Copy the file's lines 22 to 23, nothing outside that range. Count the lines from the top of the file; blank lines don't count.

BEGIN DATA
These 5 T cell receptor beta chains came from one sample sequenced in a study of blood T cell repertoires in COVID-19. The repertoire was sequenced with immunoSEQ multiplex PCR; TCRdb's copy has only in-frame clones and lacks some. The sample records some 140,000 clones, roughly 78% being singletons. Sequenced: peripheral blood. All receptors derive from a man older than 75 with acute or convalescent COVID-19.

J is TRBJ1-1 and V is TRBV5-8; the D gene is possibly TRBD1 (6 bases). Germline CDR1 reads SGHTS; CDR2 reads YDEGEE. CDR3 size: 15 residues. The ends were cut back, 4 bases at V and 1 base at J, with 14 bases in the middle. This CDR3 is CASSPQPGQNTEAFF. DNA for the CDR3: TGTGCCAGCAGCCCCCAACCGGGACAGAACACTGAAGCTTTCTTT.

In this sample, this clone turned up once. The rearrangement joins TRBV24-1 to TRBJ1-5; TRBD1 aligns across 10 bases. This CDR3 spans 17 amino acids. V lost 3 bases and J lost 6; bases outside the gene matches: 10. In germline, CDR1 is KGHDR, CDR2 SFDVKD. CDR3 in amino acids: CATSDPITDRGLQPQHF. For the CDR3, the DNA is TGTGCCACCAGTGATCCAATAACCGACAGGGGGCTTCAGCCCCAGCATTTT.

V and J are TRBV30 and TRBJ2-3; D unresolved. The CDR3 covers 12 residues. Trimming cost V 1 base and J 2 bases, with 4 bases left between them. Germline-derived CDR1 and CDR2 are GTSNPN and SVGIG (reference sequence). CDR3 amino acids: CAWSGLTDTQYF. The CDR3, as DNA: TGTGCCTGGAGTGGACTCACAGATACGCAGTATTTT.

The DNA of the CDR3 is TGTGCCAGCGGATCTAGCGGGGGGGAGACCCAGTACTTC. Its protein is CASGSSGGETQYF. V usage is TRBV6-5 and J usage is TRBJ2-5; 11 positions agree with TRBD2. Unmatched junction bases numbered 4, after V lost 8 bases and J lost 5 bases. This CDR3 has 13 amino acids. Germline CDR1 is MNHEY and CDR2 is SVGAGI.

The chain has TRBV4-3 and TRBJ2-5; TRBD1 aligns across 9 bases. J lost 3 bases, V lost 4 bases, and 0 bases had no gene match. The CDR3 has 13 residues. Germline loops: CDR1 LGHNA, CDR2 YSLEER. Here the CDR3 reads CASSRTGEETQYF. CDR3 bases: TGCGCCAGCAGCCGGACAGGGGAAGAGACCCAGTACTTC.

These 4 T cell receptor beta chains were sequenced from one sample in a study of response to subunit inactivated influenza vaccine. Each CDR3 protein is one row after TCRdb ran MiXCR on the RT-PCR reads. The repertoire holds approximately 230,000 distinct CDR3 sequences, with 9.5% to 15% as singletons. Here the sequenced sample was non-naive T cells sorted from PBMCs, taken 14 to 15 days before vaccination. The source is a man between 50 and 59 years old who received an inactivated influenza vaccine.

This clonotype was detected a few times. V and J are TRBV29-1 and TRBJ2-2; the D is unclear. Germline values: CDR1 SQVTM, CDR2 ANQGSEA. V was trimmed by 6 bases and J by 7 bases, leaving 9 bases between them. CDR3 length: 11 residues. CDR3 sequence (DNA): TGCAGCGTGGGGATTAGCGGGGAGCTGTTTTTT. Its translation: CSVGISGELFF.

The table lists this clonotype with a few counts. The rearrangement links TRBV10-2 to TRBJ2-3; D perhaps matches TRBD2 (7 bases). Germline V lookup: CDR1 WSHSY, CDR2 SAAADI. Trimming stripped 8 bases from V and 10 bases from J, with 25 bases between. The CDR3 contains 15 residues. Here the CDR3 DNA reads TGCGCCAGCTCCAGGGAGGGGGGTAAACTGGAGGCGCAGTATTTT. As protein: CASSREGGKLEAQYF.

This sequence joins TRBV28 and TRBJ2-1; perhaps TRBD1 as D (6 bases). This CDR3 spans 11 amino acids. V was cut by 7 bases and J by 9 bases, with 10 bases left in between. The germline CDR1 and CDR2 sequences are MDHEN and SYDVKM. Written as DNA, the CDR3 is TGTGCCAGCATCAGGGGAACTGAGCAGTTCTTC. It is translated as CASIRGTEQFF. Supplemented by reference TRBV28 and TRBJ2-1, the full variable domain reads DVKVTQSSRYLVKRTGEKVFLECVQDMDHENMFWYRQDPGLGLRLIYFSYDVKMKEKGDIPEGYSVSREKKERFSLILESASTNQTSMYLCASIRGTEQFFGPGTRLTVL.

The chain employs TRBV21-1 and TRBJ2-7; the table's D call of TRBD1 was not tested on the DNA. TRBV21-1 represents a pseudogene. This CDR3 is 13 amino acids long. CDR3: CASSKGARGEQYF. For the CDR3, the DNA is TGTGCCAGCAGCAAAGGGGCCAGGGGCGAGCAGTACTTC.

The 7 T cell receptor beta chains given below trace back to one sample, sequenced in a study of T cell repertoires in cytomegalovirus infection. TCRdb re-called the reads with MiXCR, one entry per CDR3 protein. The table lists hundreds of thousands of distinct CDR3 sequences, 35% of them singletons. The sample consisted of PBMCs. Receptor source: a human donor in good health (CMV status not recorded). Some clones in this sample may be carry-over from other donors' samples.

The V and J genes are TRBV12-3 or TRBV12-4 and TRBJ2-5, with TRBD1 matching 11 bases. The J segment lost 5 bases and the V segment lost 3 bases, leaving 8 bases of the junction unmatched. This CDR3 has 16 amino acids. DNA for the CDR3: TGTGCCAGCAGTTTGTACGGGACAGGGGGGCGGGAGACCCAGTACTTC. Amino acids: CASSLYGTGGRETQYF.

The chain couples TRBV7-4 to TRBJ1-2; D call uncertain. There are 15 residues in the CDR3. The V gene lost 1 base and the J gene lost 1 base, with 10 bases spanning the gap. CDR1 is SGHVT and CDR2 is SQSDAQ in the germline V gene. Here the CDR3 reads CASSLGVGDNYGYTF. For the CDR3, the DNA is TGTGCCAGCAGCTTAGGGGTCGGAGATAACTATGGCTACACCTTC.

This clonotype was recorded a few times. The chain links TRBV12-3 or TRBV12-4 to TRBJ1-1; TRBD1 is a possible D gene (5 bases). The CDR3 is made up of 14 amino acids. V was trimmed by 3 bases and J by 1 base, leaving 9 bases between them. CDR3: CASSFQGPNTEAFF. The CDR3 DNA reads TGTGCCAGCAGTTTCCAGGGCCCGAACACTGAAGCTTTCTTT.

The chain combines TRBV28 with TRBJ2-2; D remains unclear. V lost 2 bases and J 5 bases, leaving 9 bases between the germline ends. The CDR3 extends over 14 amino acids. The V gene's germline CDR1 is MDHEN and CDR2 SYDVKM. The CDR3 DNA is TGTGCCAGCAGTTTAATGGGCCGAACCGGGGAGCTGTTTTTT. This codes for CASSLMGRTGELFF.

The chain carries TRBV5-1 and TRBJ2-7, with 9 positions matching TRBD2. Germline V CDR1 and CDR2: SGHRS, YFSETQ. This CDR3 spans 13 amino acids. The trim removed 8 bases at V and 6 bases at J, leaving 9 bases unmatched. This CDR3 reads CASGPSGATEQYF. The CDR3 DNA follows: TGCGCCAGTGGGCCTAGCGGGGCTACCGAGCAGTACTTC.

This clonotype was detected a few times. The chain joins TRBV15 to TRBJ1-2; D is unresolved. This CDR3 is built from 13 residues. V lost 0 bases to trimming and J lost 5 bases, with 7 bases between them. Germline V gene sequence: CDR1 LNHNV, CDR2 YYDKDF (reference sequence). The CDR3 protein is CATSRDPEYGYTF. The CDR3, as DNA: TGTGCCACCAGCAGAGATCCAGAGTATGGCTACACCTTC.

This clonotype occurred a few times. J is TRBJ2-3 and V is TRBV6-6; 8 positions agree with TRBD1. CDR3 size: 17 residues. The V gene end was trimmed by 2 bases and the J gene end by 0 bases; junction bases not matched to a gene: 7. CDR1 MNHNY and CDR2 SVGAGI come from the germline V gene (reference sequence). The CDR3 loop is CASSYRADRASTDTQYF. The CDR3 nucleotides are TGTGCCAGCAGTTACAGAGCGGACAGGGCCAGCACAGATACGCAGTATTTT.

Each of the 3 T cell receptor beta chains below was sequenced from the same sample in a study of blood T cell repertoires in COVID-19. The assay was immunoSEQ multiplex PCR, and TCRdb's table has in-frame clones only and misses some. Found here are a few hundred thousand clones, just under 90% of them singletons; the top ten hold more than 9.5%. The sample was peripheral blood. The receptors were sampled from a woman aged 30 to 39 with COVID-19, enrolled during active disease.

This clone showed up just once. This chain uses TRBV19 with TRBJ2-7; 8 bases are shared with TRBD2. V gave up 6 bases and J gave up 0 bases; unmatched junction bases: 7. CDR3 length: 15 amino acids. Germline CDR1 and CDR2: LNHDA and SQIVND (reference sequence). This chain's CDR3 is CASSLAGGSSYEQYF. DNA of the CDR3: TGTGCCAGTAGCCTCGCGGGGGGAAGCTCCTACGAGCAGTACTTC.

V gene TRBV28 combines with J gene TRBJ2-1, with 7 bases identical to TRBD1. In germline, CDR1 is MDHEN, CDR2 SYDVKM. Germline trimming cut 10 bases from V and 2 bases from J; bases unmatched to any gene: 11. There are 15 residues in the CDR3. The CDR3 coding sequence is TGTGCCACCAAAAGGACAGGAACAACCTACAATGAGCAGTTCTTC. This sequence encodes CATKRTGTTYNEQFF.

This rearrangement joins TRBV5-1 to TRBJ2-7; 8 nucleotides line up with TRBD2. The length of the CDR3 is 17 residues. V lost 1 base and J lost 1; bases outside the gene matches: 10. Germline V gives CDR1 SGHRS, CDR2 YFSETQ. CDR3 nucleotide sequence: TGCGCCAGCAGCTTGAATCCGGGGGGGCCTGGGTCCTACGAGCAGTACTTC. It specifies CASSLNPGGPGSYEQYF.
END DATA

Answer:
V gene TRBV28 combines with J gene TRBJ2-1, with 7 bases identical to TRBD1. In germline, CDR1 is MDHEN, CDR2 SYDVKM. Germline trimming cut 10 bases from V and 2 bases from J; bases unmatched to any gene: 11. There are 15 residues in the CDR3. The CDR3 coding sequence is TGTGCCACCAAAAGGACAGGAACAACCTACAATGAGCAGTTCTTC. This sequence encodes CATKRTGTTYNEQFF.

This rearrangement joins TRBV5-1 to TRBJ2-7; 8 nucleotides line up with TRBD2. The length of the CDR3 is 17 residues. V lost 1 base and J lost 1; bases outside the gene matches: 10. Germline V gives CDR1 SGHRS, CDR2 YFSETQ. CDR3 nucleotide sequence: TGCGCCAGCAGCTTGAATCCGGGGGGGCCTGGGTCCTACGAGCAGTACTTC. It specifies CASSLNPGGPGSYEQYF.